Annex Gleaner

Media: The Annex Gleaner, October 1998

Mild winter may lead to increase in strays

by Rebecca Caldwell

Walking down an Annex street this summer, chances were good of seeing a handmade sign advertising a missing cat. While the Toronto Humane Society has not yet made a formal analysis of its figures, communications manager Amy White said there has been an increase in reports of missing cats in the Annex area.

In addition to the increase in lost cats, Layla Wilde, founder of the Annex Cat Rescue, reported a record number of strays – those cats without identification that clearly don’t belong to an owner.

“There has been a definite increase in the number of stray cats, but I don’t think we have more of a problem than in other neighbourhoods,” said Wilde. “It’s just more visible here.”

The Annex Cat Rescue, which celebrated its first anniversary this fall, is a local volunteer organization that attempts to educate Annex residents on the problem of stray cats in the area. Consisting of roughly 12 volunteers, the group picks up strays, gets them a clean bill of health from a veterinarian and places them in foster homes until they are adopted. Over the past year, the rescue has saved and adopted approximately 60 cats. There are currently 15 in foster homes. Wilde blames a mild winter for the increase in strays, theorizing that many of the cats who ordinarily would not have survived did in fact live through the winter and produced kittens.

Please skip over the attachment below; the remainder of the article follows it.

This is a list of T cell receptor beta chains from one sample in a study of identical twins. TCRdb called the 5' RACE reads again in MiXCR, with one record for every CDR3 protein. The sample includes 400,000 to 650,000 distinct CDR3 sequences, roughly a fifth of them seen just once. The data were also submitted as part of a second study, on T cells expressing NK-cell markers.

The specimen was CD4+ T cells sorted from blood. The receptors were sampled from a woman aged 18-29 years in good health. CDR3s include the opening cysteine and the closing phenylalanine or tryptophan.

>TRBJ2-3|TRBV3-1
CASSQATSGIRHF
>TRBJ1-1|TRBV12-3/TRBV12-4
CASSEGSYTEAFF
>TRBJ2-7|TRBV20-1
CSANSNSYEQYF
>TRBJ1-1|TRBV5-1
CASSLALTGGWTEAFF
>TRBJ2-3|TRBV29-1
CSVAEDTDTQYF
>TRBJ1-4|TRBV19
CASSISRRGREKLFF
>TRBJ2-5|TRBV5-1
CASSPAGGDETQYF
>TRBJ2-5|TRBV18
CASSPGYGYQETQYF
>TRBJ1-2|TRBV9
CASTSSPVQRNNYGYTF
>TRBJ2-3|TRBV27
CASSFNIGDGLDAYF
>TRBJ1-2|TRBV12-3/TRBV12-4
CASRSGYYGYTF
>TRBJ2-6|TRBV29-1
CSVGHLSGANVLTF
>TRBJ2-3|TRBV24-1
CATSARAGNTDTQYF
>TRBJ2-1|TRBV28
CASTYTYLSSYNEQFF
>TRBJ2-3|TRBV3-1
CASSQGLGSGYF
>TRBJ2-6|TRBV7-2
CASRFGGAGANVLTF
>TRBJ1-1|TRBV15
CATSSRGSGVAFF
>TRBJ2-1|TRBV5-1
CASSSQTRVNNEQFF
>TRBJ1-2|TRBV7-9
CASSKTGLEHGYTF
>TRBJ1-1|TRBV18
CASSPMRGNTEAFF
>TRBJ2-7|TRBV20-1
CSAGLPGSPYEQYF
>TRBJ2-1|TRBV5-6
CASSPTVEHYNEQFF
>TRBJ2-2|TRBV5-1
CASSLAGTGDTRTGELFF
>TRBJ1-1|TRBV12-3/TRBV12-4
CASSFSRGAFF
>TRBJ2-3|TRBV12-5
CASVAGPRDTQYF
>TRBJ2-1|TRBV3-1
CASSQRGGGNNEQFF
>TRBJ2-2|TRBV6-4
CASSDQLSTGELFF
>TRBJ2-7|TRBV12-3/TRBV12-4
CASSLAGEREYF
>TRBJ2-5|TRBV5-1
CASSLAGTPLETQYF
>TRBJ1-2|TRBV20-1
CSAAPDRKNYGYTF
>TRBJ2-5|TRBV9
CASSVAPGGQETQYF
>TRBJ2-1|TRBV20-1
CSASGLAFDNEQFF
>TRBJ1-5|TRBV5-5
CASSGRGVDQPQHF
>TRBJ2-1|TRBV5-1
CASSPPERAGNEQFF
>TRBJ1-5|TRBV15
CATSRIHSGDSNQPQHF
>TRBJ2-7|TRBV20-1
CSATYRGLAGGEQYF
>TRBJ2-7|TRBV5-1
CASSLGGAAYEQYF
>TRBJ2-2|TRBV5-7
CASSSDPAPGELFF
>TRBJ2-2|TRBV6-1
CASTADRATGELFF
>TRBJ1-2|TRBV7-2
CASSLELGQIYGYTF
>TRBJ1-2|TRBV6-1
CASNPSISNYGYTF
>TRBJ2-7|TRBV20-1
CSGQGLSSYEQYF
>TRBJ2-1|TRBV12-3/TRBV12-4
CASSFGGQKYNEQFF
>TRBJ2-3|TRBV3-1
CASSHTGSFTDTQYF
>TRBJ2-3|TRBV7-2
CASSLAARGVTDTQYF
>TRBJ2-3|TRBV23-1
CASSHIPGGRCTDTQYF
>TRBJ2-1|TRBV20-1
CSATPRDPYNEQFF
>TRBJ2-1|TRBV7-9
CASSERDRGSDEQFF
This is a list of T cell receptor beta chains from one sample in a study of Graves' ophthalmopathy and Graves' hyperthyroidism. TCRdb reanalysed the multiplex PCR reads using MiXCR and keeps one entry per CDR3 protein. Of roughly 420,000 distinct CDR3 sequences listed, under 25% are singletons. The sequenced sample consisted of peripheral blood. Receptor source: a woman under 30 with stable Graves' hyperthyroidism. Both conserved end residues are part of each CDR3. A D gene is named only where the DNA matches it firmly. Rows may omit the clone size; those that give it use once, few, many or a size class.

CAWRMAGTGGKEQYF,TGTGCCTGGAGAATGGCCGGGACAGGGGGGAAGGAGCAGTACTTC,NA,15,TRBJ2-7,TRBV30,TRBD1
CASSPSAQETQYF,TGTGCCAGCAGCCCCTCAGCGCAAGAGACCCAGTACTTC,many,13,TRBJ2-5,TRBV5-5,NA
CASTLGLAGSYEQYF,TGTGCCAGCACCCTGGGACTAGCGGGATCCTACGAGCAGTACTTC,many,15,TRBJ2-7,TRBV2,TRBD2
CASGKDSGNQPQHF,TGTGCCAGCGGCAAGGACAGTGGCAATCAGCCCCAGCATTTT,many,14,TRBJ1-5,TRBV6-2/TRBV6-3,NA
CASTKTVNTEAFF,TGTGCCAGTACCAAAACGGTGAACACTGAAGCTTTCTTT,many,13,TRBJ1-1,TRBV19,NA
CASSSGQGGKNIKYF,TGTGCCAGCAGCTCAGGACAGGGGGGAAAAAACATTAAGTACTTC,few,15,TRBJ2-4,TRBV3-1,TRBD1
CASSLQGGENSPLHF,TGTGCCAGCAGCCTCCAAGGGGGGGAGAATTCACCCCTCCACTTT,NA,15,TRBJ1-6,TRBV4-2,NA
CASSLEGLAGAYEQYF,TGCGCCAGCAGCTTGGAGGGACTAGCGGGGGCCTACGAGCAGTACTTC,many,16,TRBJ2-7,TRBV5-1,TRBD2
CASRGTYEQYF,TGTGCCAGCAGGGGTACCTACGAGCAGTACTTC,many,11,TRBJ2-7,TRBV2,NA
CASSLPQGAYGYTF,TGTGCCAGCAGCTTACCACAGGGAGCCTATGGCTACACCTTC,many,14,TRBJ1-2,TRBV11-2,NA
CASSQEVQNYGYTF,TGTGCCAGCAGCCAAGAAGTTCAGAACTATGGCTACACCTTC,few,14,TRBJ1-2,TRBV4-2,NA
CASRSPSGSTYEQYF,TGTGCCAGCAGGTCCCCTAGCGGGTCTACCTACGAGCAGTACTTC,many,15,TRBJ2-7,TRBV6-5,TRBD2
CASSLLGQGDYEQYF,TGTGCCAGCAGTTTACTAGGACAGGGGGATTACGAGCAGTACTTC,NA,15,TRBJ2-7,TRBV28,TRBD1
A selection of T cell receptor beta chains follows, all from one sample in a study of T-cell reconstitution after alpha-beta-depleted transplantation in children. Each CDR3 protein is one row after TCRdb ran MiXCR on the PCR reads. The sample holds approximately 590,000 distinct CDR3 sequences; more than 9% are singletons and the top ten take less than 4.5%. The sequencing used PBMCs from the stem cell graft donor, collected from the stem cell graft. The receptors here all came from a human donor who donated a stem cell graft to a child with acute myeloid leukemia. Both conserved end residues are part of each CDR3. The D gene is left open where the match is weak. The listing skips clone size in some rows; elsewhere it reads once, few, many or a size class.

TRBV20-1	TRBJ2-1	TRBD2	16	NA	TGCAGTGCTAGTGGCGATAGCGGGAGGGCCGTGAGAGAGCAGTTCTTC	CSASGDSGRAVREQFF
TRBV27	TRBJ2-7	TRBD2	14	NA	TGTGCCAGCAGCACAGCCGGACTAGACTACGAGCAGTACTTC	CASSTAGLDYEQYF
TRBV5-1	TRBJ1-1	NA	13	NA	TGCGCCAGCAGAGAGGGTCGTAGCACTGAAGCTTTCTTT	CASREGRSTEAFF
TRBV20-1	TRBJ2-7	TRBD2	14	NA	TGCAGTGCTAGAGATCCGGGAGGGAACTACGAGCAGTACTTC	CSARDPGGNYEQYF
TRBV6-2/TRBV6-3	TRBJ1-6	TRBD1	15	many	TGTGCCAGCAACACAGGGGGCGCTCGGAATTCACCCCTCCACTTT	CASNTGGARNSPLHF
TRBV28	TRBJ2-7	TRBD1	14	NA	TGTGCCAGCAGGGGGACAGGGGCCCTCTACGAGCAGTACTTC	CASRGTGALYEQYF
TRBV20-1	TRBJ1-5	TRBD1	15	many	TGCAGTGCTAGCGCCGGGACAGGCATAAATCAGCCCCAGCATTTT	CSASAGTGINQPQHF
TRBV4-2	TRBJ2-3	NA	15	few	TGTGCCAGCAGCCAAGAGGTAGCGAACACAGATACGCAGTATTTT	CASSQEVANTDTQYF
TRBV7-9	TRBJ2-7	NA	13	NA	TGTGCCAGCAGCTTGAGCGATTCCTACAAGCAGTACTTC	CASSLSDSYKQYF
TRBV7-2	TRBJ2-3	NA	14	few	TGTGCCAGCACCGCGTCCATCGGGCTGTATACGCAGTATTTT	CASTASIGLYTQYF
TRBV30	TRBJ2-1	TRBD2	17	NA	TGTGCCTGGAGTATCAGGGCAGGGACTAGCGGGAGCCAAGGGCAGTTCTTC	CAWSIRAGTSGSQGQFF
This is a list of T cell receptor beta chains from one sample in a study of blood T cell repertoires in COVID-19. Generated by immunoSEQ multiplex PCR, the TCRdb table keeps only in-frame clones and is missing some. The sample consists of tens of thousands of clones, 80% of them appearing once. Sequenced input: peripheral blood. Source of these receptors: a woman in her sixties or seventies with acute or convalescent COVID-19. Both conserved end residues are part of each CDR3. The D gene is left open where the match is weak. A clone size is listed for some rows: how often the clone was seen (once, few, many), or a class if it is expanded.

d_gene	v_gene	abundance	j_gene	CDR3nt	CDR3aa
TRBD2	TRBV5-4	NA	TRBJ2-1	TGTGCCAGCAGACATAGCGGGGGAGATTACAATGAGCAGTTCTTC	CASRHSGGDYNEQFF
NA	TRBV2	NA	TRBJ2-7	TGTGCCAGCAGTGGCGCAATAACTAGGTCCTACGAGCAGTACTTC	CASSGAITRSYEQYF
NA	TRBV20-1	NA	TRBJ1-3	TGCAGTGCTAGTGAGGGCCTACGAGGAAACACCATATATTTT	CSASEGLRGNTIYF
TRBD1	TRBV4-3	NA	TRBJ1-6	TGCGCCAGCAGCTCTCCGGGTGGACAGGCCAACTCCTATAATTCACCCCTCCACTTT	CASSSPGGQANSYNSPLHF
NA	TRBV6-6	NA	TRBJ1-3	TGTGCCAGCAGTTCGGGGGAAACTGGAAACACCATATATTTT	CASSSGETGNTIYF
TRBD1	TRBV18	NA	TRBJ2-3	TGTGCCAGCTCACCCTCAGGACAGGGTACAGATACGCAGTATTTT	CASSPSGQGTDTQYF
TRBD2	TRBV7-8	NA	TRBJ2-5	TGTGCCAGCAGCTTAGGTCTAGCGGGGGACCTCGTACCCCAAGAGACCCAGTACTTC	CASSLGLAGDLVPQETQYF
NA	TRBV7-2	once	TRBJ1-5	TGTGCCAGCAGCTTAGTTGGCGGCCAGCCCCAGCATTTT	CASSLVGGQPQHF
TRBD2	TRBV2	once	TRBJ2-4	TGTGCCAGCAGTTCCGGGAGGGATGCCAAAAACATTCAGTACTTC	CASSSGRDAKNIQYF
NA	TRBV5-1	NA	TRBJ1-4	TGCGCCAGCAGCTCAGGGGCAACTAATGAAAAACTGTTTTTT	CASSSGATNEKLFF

“Educating people about spaying and neutering is one of our primary concerns. A single cat and its offspring can breed up to 400,000 kittens in just five years,” said Wilde.

White said the main source of the problem is a lack of preparation and education on the part of pet owners. “There is a lot of advance work you can do to prevent your cat from going missing, like having a tag or micro-chip, or having the cat spayed or neutered to help prevent it from wandering. If you do take your cat outdoors, you should use a leash or harness.”

“The Annex is a particularly busy location. There is a lot of congested traffic, and when a cat is let outside without any identification it is pretty much impossible to find the cat if it gets lost..”

White points out that it is safer for cats to be kept indoors, noting that the average life-span of an indoor cat is 18 to 21 years, compared to three to five years for an outdoor cat.

The Annex Cat Rescue receives no government funding and operates entirely by donations. People are encouraged to make donations at boxes located in pet stores and veterinary offices in the area. While the average cost of rehabilitating a stray cat is $300, which covers vet bills and pet food, the Rescue charges only an $80 adoption fee. Although vets at the Bathurst-Dupont Animal Hospital and Gerard Mobile Veterinary Services provide care at a reduced rate for the non-profit organization, the Annex Cat Rescue is often strapped for cash. “I wish we could get more local support,” said Wilde. “It’s everyone’s problem, it’s the community’s problem.”

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